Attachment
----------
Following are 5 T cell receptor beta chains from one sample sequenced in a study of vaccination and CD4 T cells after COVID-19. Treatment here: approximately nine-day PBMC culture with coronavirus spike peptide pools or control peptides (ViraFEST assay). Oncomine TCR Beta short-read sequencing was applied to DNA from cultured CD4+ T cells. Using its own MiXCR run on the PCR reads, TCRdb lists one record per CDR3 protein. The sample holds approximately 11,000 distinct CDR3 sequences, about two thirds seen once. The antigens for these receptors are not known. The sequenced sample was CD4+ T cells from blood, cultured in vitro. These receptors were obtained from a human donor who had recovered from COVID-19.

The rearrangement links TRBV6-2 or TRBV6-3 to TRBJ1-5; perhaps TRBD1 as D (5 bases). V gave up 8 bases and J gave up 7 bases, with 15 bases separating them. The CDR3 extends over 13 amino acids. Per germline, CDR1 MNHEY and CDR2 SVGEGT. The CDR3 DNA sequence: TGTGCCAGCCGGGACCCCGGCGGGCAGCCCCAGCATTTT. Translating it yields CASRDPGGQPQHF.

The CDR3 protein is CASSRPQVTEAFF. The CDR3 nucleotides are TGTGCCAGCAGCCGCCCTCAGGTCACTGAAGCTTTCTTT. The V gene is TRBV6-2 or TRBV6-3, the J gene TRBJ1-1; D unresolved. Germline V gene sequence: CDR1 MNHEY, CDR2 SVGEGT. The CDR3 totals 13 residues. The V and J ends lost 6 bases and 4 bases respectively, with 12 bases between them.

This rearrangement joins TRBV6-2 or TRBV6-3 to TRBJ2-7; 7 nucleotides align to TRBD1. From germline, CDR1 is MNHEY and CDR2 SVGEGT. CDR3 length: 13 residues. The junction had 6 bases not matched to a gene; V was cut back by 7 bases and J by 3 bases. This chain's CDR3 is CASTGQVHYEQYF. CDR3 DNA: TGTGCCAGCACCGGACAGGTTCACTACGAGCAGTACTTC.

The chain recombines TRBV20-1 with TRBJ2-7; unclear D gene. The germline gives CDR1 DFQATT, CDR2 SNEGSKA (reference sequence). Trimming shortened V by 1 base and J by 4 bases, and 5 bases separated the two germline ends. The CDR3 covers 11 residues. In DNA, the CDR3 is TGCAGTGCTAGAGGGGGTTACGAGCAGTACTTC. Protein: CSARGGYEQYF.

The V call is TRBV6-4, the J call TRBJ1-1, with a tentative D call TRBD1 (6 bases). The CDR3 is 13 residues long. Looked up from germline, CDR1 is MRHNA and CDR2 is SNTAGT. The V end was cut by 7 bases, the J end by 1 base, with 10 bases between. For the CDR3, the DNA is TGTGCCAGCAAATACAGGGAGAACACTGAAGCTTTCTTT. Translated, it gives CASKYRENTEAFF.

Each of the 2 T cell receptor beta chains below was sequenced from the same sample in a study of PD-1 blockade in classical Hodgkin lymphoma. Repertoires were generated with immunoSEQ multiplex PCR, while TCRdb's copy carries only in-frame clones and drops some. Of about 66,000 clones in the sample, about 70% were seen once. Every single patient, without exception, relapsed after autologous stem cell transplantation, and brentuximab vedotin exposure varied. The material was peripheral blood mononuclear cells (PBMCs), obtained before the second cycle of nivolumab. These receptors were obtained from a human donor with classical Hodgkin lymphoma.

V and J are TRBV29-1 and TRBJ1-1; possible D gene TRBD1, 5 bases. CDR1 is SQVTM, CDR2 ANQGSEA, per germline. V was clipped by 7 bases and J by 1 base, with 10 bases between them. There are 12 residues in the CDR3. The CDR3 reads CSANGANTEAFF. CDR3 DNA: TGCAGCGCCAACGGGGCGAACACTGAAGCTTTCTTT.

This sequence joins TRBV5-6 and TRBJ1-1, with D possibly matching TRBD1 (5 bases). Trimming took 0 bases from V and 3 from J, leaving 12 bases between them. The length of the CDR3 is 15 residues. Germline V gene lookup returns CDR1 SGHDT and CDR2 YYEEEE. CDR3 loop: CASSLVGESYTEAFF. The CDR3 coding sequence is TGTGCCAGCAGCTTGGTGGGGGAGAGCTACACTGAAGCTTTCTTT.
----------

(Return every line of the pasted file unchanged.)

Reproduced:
Following are 5 T cell receptor beta chains from one sample sequenced in a study of vaccination and CD4 T cells after COVID-19. Treatment here: approximately nine-day PBMC culture with coronavirus spike peptide pools or control peptides (ViraFEST assay). Oncomine TCR Beta short-read sequencing was applied to DNA from cultured CD4+ T cells. Using its own MiXCR run on the PCR reads, TCRdb lists one record per CDR3 protein. The sample holds approximately 11,000 distinct CDR3 sequences, about two thirds seen once. The antigens for these receptors are not known. The sequenced sample was CD4+ T cells from blood, cultured in vitro. These receptors were obtained from a human donor who had recovered from COVID-19.

The rearrangement links TRBV6-2 or TRBV6-3 to TRBJ1-5; perhaps TRBD1 as D (5 bases). V gave up 8 bases and J gave up 7 bases, with 15 bases separating them. The CDR3 extends over 13 amino acids. Per germline, CDR1 MNHEY and CDR2 SVGEGT. The CDR3 DNA sequence: TGTGCCAGCCGGGACCCCGGCGGGCAGCCCCAGCATTTT. Translating it yields CASRDPGGQPQHF.

The CDR3 protein is CASSRPQVTEAFF. The CDR3 nucleotides are TGTGCCAGCAGCCGCCCTCAGGTCACTGAAGCTTTCTTT. The V gene is TRBV6-2 or TRBV6-3, the J gene TRBJ1-1; D unresolved. Germline V gene sequence: CDR1 MNHEY, CDR2 SVGEGT. The CDR3 totals 13 residues. The V and J ends lost 6 bases and 4 bases respectively, with 12 bases between them.

This rearrangement joins TRBV6-2 or TRBV6-3 to TRBJ2-7; 7 nucleotides align to TRBD1. From germline, CDR1 is MNHEY and CDR2 SVGEGT. CDR3 length: 13 residues. The junction had 6 bases not matched to a gene; V was cut back by 7 bases and J by 3 bases. This chain's CDR3 is CASTGQVHYEQYF. CDR3 DNA: TGTGCCAGCACCGGACAGGTTCACTACGAGCAGTACTTC.

The chain recombines TRBV20-1 with TRBJ2-7; unclear D gene. The germline gives CDR1 DFQATT, CDR2 SNEGSKA (reference sequence). Trimming shortened V by 1 base and J by 4 bases, and 5 bases separated the two germline ends. The CDR3 covers 11 residues. In DNA, the CDR3 is TGCAGTGCTAGAGGGGGTTACGAGCAGTACTTC. Protein: CSARGGYEQYF.

The V call is TRBV6-4, the J call TRBJ1-1, with a tentative D call TRBD1 (6 bases). The CDR3 is 13 residues long. Looked up from germline, CDR1 is MRHNA and CDR2 is SNTAGT. The V end was cut by 7 bases, the J end by 1 base, with 10 bases between. For the CDR3, the DNA is TGTGCCAGCAAATACAGGGAGAACACTGAAGCTTTCTTT. Translated, it gives CASKYRENTEAFF.

Each of the 2 T cell receptor beta chains below was sequenced from the same sample in a study of PD-1 blockade in classical Hodgkin lymphoma. Repertoires were generated with immunoSEQ multiplex PCR, while TCRdb's copy carries only in-frame clones and drops some. Of about 66,000 clones in the sample, about 70% were seen once. Every single patient, without exception, relapsed after autologous stem cell transplantation, and brentuximab vedotin exposure varied. The material was peripheral blood mononuclear cells (PBMCs), obtained before the second cycle of nivolumab. These receptors were obtained from a human donor with classical Hodgkin lymphoma.

V and J are TRBV29-1 and TRBJ1-1; possible D gene TRBD1, 5 bases. CDR1 is SQVTM, CDR2 ANQGSEA, per germline. V was clipped by 7 bases and J by 1 base, with 10 bases between them. There are 12 residues in the CDR3. The CDR3 reads CSANGANTEAFF. CDR3 DNA: TGCAGCGCCAACGGGGCGAACACTGAAGCTTTCTTT.

This sequence joins TRBV5-6 and TRBJ1-1, with D possibly matching TRBD1 (5 bases). Trimming took 0 bases from V and 3 from J, leaving 12 bases between them. The length of the CDR3 is 15 residues. Germline V gene lookup returns CDR1 SGHDT and CDR2 YYEEEE. CDR3 loop: CASSLVGESYTEAFF. The CDR3 coding sequence is TGTGCCAGCAGCTTGGTGGGGGAGAGCTACACTGAAGCTTTCTTT.